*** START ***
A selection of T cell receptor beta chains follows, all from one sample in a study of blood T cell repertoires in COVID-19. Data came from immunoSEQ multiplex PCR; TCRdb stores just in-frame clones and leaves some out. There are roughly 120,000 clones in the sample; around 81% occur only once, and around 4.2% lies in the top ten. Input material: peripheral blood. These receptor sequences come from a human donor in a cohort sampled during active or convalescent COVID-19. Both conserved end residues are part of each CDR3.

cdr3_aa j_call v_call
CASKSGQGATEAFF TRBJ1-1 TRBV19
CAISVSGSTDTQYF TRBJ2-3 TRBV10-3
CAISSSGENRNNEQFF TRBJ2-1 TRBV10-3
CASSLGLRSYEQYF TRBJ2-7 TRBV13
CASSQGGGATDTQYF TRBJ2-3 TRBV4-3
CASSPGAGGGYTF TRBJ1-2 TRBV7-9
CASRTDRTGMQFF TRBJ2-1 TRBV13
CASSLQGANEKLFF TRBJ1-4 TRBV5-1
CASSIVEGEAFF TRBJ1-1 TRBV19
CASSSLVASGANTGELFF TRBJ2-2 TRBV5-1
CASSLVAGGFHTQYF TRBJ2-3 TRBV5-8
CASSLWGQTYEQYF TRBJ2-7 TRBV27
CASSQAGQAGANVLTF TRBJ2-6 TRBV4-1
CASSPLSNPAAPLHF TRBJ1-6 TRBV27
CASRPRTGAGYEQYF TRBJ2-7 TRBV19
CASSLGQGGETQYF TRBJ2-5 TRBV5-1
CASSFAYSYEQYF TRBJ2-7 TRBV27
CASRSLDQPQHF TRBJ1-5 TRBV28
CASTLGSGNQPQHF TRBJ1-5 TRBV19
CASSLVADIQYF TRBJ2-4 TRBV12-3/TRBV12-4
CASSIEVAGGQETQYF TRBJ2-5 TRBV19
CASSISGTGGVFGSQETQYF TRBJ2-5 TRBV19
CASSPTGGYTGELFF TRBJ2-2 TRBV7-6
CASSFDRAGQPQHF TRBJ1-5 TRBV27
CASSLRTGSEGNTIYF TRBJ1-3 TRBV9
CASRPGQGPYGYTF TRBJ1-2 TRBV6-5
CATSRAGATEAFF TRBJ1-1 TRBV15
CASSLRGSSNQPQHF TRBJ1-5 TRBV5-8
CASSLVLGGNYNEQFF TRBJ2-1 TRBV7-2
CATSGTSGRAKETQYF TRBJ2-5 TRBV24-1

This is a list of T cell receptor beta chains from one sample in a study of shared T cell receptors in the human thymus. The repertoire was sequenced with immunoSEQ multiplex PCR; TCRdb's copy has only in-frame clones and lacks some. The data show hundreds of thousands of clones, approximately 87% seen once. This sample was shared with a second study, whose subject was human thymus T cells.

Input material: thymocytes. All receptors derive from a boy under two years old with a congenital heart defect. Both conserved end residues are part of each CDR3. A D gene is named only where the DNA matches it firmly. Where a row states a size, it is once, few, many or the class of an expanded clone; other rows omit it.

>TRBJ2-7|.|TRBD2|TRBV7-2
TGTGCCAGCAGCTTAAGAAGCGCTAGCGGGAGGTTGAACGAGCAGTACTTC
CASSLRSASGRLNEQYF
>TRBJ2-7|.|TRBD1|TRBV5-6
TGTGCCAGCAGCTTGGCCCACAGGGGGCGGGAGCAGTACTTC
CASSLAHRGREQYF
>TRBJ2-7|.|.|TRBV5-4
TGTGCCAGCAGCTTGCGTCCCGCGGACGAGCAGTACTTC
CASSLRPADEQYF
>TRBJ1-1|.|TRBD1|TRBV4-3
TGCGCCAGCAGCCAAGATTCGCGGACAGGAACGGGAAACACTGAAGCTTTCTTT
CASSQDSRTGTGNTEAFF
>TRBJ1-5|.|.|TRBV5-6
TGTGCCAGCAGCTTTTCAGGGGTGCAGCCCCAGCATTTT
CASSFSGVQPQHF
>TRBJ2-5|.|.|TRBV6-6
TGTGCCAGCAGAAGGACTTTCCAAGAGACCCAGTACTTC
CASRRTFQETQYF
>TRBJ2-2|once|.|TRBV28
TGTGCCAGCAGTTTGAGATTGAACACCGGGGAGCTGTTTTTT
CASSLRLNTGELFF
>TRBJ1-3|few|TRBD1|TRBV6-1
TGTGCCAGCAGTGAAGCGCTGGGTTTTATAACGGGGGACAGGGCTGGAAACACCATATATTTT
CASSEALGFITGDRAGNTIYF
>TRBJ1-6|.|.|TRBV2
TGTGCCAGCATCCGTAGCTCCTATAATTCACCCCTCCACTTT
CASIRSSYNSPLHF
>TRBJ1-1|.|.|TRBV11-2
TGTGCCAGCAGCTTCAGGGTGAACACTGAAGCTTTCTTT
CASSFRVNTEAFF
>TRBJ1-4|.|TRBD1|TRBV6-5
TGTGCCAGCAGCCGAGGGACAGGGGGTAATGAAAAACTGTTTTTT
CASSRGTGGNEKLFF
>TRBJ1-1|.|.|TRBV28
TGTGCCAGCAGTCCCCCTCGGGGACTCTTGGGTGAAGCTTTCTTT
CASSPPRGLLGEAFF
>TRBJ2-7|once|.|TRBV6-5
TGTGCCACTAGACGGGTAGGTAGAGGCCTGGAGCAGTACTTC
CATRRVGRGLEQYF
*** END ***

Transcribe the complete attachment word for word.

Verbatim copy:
A selection of T cell receptor beta chains follows, all from one sample in a study of blood T cell repertoires in COVID-19. Data came from immunoSEQ multiplex PCR; TCRdb stores just in-frame clones and leaves some out. There are roughly 120,000 clones in the sample; around 81% occur only once, and around 4.2% lies in the top ten. Input material: peripheral blood. These receptor sequences come from a human donor in a cohort sampled during active or convalescent COVID-19. Both conserved end residues are part of each CDR3.

cdr3_aa j_call v_call
CASKSGQGATEAFF TRBJ1-1 TRBV19
CAISVSGSTDTQYF TRBJ2-3 TRBV10-3
CAISSSGENRNNEQFF TRBJ2-1 TRBV10-3
CASSLGLRSYEQYF TRBJ2-7 TRBV13
CASSQGGGATDTQYF TRBJ2-3 TRBV4-3
CASSPGAGGGYTF TRBJ1-2 TRBV7-9
CASRTDRTGMQFF TRBJ2-1 TRBV13
CASSLQGANEKLFF TRBJ1-4 TRBV5-1
CASSIVEGEAFF TRBJ1-1 TRBV19
CASSSLVASGANTGELFF TRBJ2-2 TRBV5-1
CASSLVAGGFHTQYF TRBJ2-3 TRBV5-8
CASSLWGQTYEQYF TRBJ2-7 TRBV27
CASSQAGQAGANVLTF TRBJ2-6 TRBV4-1
CASSPLSNPAAPLHF TRBJ1-6 TRBV27
CASRPRTGAGYEQYF TRBJ2-7 TRBV19
CASSLGQGGETQYF TRBJ2-5 TRBV5-1
CASSFAYSYEQYF TRBJ2-7 TRBV27
CASRSLDQPQHF TRBJ1-5 TRBV28
CASTLGSGNQPQHF TRBJ1-5 TRBV19
CASSLVADIQYF TRBJ2-4 TRBV12-3/TRBV12-4
CASSIEVAGGQETQYF TRBJ2-5 TRBV19
CASSISGTGGVFGSQETQYF TRBJ2-5 TRBV19
CASSPTGGYTGELFF TRBJ2-2 TRBV7-6
CASSFDRAGQPQHF TRBJ1-5 TRBV27
CASSLRTGSEGNTIYF TRBJ1-3 TRBV9
CASRPGQGPYGYTF TRBJ1-2 TRBV6-5
CATSRAGATEAFF TRBJ1-1 TRBV15
CASSLRGSSNQPQHF TRBJ1-5 TRBV5-8
CASSLVLGGNYNEQFF TRBJ2-1 TRBV7-2
CATSGTSGRAKETQYF TRBJ2-5 TRBV24-1

This is a list of T cell receptor beta chains from one sample in a study of shared T cell receptors in the human thymus. The repertoire was sequenced with immunoSEQ multiplex PCR; TCRdb's copy has only in-frame clones and lacks some. The data show hundreds of thousands of clones, approximately 87% seen once. This sample was shared with a second study, whose subject was human thymus T cells.

Input material: thymocytes. All receptors derive from a boy under two years old with a congenital heart defect. Both conserved end residues are part of each CDR3. A D gene is named only where the DNA matches it firmly. Where a row states a size, it is once, few, many or the class of an expanded clone; other rows omit it.

>TRBJ2-7|.|TRBD2|TRBV7-2
TGTGCCAGCAGCTTAAGAAGCGCTAGCGGGAGGTTGAACGAGCAGTACTTC
CASSLRSASGRLNEQYF
>TRBJ2-7|.|TRBD1|TRBV5-6
TGTGCCAGCAGCTTGGCCCACAGGGGGCGGGAGCAGTACTTC
CASSLAHRGREQYF
>TRBJ2-7|.|.|TRBV5-4
TGTGCCAGCAGCTTGCGTCCCGCGGACGAGCAGTACTTC
CASSLRPADEQYF
>TRBJ1-1|.|TRBD1|TRBV4-3
TGCGCCAGCAGCCAAGATTCGCGGACAGGAACGGGAAACACTGAAGCTTTCTTT
CASSQDSRTGTGNTEAFF
>TRBJ1-5|.|.|TRBV5-6
TGTGCCAGCAGCTTTTCAGGGGTGCAGCCCCAGCATTTT
CASSFSGVQPQHF
>TRBJ2-5|.|.|TRBV6-6
TGTGCCAGCAGAAGGACTTTCCAAGAGACCCAGTACTTC
CASRRTFQETQYF
>TRBJ2-2|once|.|TRBV28
TGTGCCAGCAGTTTGAGATTGAACACCGGGGAGCTGTTTTTT
CASSLRLNTGELFF
>TRBJ1-3|few|TRBD1|TRBV6-1
TGTGCCAGCAGTGAAGCGCTGGGTTTTATAACGGGGGACAGGGCTGGAAACACCATATATTTT
CASSEALGFITGDRAGNTIYF
>TRBJ1-6|.|.|TRBV2
TGTGCCAGCATCCGTAGCTCCTATAATTCACCCCTCCACTTT
CASIRSSYNSPLHF
>TRBJ1-1|.|.|TRBV11-2
TGTGCCAGCAGCTTCAGGGTGAACACTGAAGCTTTCTTT
CASSFRVNTEAFF
>TRBJ1-4|.|TRBD1|TRBV6-5
TGTGCCAGCAGCCGAGGGACAGGGGGTAATGAAAAACTGTTTTTT
CASSRGTGGNEKLFF
>TRBJ1-1|.|.|TRBV28
TGTGCCAGCAGTCCCCCTCGGGGACTCTTGGGTGAAGCTTTCTTT
CASSPPRGLLGEAFF
>TRBJ2-7|once|.|TRBV6-5
TGTGCCACTAGACGGGTAGGTAGAGGCCTGGAGCAGTACTTC
CATRRVGRGLEQYF